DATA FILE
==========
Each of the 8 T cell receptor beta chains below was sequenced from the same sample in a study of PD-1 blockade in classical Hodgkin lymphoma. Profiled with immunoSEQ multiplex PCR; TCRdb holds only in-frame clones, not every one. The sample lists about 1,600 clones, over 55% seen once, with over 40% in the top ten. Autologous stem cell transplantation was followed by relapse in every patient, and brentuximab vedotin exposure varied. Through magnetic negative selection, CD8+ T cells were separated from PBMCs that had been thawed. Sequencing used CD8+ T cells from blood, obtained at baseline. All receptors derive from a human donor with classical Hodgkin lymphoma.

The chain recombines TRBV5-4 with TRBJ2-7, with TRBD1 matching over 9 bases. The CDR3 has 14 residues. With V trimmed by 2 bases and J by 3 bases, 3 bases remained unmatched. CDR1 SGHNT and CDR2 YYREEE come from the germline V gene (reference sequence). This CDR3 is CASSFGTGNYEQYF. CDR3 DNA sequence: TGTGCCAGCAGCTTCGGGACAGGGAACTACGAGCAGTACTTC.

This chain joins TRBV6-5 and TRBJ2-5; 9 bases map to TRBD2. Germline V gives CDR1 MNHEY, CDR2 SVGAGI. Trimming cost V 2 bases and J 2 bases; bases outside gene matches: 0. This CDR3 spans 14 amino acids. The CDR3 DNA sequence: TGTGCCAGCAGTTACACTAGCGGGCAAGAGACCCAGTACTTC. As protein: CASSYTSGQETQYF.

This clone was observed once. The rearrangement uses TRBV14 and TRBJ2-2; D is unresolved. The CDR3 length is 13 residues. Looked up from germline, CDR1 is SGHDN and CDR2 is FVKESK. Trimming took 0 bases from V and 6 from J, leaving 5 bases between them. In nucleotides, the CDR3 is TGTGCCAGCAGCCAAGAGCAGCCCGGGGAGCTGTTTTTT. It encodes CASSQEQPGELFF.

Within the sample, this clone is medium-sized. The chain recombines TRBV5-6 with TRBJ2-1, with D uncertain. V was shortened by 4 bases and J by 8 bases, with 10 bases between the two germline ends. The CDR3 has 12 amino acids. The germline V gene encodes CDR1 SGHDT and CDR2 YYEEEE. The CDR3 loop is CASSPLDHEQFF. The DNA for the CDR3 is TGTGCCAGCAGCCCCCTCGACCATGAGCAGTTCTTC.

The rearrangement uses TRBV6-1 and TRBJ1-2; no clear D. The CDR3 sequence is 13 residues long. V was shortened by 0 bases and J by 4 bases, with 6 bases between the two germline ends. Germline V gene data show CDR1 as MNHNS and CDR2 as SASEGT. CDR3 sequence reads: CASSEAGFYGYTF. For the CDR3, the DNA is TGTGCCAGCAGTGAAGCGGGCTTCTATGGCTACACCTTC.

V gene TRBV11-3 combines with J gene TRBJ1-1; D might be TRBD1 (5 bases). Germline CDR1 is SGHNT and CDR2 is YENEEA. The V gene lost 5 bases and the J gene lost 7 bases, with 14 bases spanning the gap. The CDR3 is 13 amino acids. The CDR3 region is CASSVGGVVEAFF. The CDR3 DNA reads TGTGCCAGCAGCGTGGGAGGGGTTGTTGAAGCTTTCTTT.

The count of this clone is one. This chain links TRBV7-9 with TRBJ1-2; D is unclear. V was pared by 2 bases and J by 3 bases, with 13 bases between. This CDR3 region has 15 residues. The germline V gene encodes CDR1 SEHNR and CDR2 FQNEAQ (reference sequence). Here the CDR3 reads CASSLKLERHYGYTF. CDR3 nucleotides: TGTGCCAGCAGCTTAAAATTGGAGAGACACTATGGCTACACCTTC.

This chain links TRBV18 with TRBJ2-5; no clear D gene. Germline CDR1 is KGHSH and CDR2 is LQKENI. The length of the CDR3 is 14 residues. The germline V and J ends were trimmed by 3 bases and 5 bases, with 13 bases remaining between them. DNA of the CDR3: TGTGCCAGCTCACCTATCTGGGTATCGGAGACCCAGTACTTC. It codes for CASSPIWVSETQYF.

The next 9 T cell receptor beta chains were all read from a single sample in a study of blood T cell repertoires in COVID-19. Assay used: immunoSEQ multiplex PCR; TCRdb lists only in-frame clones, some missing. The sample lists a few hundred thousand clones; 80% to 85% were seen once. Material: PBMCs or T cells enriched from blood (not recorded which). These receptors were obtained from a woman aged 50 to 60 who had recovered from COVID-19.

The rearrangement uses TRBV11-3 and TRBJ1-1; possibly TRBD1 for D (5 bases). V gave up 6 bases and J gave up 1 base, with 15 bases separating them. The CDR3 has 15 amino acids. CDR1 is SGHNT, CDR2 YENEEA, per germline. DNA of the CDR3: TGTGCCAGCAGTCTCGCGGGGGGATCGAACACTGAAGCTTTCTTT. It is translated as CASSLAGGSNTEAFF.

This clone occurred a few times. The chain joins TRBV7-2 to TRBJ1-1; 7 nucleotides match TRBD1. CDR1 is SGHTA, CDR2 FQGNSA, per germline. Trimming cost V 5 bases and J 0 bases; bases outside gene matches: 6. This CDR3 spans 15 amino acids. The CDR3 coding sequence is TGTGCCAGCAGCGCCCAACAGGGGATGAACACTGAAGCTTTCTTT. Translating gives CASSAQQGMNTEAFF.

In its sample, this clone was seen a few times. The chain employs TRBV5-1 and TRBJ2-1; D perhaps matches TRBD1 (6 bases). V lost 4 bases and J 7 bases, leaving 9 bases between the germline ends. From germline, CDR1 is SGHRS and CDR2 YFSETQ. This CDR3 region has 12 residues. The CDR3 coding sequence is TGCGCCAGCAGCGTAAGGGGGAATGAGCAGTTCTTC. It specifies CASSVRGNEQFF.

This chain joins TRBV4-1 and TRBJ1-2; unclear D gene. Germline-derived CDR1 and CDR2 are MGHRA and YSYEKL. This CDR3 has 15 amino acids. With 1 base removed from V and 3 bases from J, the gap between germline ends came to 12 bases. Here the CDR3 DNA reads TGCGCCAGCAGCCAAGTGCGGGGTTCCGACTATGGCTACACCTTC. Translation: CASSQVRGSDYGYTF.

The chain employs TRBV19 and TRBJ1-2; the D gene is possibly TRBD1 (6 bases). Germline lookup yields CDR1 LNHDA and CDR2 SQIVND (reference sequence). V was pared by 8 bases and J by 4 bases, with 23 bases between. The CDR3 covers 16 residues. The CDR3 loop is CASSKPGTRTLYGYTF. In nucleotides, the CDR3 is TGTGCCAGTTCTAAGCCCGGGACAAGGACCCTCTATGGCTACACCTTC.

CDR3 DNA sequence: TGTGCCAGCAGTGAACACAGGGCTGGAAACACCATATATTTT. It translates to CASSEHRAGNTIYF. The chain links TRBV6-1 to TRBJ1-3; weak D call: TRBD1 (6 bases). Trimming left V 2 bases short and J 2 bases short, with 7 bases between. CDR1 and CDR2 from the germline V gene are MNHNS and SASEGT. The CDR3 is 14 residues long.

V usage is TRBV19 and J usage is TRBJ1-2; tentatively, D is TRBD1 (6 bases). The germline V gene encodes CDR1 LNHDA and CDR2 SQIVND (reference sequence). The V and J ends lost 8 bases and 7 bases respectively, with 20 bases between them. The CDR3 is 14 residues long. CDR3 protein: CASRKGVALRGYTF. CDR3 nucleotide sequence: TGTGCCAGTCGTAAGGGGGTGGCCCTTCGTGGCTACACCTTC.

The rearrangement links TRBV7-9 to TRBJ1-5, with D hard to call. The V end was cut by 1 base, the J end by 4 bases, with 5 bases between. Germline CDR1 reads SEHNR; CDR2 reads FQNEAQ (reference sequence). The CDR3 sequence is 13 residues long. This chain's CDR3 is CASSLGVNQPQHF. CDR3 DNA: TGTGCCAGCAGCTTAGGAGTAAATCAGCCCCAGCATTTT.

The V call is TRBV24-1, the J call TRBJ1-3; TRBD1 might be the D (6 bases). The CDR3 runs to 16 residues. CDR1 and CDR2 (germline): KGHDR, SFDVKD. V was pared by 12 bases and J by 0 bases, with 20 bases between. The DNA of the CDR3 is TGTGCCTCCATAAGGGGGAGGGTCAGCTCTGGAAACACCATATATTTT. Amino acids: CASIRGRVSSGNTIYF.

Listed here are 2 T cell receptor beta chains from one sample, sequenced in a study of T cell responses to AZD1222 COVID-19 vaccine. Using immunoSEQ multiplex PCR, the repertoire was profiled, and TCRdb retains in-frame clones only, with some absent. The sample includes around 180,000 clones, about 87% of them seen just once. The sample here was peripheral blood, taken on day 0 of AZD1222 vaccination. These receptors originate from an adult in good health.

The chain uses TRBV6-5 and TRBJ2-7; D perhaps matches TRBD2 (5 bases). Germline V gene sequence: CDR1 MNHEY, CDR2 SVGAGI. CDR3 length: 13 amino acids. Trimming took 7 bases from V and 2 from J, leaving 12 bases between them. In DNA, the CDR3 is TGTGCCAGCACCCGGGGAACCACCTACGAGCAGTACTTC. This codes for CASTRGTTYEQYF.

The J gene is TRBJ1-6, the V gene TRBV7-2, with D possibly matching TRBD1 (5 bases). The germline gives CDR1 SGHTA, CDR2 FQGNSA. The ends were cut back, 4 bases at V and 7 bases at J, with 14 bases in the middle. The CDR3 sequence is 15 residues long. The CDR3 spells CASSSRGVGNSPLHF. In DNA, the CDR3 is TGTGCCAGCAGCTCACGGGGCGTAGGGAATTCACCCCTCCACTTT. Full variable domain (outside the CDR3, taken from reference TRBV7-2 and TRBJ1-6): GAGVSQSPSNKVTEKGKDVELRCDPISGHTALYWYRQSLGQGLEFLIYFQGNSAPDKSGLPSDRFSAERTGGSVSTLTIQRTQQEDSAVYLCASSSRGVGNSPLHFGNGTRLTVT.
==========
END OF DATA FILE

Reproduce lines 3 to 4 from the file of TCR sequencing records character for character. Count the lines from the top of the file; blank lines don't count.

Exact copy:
This chain joins TRBV6-5 and TRBJ2-5; 9 bases map to TRBD2. Germline V gives CDR1 MNHEY, CDR2 SVGAGI. Trimming cost V 2 bases and J 2 bases; bases outside gene matches: 0. This CDR3 spans 14 amino acids. The CDR3 DNA sequence: TGTGCCAGCAGTTACACTAGCGGGCAAGAGACCCAGTACTTC. As protein: CASSYTSGQETQYF.

This clone was observed once. The rearrangement uses TRBV14 and TRBJ2-2; D is unresolved. The CDR3 length is 13 residues. Looked up from germline, CDR1 is SGHDN and CDR2 is FVKESK. Trimming took 0 bases from V and 6 from J, leaving 5 bases between them. In nucleotides, the CDR3 is TGTGCCAGCAGCCAAGAGCAGCCCGGGGAGCTGTTTTTT. It encodes CASSQEQPGELFF.